Modified chair pose. Then maintain the arms and bring them up to your capacity. Feeling sensing the inner and outer edge of the arm. And then arms down. Come out. Feet together. Right ankle. Left knee. We'll start there. Arms in front. We have two parallel arms. Inner and outer edge. Both arms. Coming into your modified chair pose. Swing the arms up slowly so you can feel that you're definitely keeping those lines. And how does that help? What do the parallel lines do? Let me feel all the way into the shoulder how it's behaving. What it's up to. So I can learn to help it if we need to. And come all the way out. Release.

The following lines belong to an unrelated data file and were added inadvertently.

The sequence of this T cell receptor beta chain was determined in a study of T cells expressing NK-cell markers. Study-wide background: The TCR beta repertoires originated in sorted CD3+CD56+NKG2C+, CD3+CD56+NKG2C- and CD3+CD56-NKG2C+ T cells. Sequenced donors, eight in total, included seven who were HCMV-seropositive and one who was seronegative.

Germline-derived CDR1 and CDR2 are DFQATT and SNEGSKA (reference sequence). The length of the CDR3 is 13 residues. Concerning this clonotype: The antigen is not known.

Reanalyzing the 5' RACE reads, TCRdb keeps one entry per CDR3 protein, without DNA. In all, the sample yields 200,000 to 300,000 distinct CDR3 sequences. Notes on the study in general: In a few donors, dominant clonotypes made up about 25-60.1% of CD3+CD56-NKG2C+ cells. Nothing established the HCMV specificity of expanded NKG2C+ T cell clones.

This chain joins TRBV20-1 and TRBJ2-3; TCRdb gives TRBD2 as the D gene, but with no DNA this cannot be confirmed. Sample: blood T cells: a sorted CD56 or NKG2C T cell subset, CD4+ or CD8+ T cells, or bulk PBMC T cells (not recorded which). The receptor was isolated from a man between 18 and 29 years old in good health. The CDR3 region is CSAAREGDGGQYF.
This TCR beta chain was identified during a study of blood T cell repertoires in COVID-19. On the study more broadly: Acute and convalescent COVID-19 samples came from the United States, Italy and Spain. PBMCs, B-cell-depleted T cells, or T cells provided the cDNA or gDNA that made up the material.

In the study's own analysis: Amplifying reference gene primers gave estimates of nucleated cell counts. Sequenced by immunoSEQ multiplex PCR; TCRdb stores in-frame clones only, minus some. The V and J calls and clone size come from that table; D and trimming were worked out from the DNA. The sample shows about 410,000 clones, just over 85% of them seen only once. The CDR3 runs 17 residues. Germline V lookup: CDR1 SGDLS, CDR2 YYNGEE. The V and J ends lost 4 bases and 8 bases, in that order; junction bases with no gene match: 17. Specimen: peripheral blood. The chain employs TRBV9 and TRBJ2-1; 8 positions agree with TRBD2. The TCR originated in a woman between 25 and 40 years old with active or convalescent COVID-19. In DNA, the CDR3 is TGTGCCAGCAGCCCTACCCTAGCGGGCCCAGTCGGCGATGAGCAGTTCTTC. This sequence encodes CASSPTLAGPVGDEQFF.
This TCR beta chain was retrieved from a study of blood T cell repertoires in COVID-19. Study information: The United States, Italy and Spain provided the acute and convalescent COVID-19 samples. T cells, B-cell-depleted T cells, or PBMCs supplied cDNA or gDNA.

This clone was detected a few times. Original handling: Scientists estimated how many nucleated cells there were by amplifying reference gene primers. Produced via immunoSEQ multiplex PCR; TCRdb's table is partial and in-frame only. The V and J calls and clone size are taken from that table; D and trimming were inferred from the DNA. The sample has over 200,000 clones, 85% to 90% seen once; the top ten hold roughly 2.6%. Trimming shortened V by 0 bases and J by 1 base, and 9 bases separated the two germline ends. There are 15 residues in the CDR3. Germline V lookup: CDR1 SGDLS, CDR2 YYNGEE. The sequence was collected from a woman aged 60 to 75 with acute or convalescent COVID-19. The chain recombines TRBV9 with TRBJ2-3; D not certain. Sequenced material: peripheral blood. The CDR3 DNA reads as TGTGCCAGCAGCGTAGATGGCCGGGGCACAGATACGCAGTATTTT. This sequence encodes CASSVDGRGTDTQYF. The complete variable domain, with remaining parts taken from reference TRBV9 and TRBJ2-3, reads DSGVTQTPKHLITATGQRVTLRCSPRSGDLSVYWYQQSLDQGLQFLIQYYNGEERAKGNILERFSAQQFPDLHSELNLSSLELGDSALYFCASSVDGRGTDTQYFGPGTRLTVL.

Take tadasana. Relax the legs. Holding here. Then wide legs. And let's talk triangle for just a minute. Left toes in. Right leg out. We're interested in the front leg lines. Here's the inner edge. Here's the outer edge. Allow your hip, your right hip, to push back behind you. You see what I did there? Right hip goes back. What have we done? Well, this is the shortened side. This side is the rounded bowed side. All right. Now, I like to use my finger right on my tail and I push that here and I see, aha, I've created the two lines that we want to have. Just as an experiment, let's try this. Arms out. Let your bottom go out behind you. Fairly obviously. And then come into the pose and try to lift your top left arm. You can feel that that's a strong struggle there to hold the arm. My neck is kinked and so on. And then I come up. I use my guiding finger right on my buttock there and I press. And now I feel I've got openness here at the groin. I've got a nice long back edge. Now arms. Look down at your right leg. And as you come into the pose, you have to reach the inside of the right leg and draw up the outside of the right leg. Now hold. See how much more freedom you have in your shoulders, in your neck. Now that health can come. And then come up. Let's do the other side. Right toes in, left leg out. Very quickly we'll just do it. Hip goes out just to feel that, yes, I feel that this is shortening, this is shortening, coming together. And that means this is bowing and being pushed out. With my guiding finger there, I say, hip, you have to come in. Now I've got a nice open line here, parallel with the outer line on the outside. Then arms stretched. Keep an eye on your leg with your two eyes as you go into the pose, not letting that left hip sneak backwards. Slow and steady. Keep an eye on that leg. Reaching from inner groin to inner foot, drawing up from outer foot to outer hip. And hold your pose. You can turn and look forward or even turn and look up. Holding here. And then come up. Stretch your arms. Turn your feet to center. Relax your arms. Feet in, right leg out, left foot in, right leg out. Try this in warrior pose. Stretch your arms, warrior two. Bending the right leg, go halfway into the pose, the tendency here, that right butt tries to sneak out again and you can see the distortion in my pose. Again, let's go slowly into this. Bending the about halfway and I have to reach the inner groin to the knee to keep this line open and the outer edge drawing back and in. And how far can you go into your pose and keep those parallel lines in the leg? Warrior two. And coming back, let's keep the arms and adjust the feet to the other side. Reaching from the inner groin to the inner knee, drawing back, making a little circle there to create your parallel lines. Bend the knees slowly so that you know that your left hip doesn't sneak out behind you. And the mind just held on those two parallel lines. And then come up. Turn your feet to center. Relax your arms. Bring the legs in for a little reset. Shake out in mountain pose. And while we're here, let's practice the lines one more time. Let the hips fall forward. Front of the leg is long. Yeah. And back of the leg is short. Raise the toes, thighs back. Create your two parallel lines. And then toes down. Let's take this now into Parjval Konasana. Side angle pose. We'll go to the left side first just to switch it up. Right toes in, left leg out. Stretch your arms. Easy bend of the left leg. And we know now we've got to keep the inside of the leg long, the outside of the leg, drawing back a little to create parallel lines. You can put your forearm on the thigh or take the hand all the way down on the inside. And this gives us a little helping gift here. I can use my left arm to gently suggest to that knee to go open and keep this inner leg long. Hold here. We'll just keep the top arm straight up for now. And then inhale, come up. And we'll change sides. Right toes in. Left toes in, sorry. Right leg out. And then easy bend, not fully in just yet. Inner edge, long, outer edge, parallel, coming in. And holding here. And then coming up. Turn the feet to center, heel to toe, come all the way in. Let's turn to face the short edge of the mat. And we'll practice a crescent warrior. Take the left leg back first. And in this pose, you see how I've created a short side by bending my knee and a long side of the line. So I have to lift that back knee and create equal lines. To do that though, and avoid an overstretch here at the hip, we have to tip the hips a little bit forward.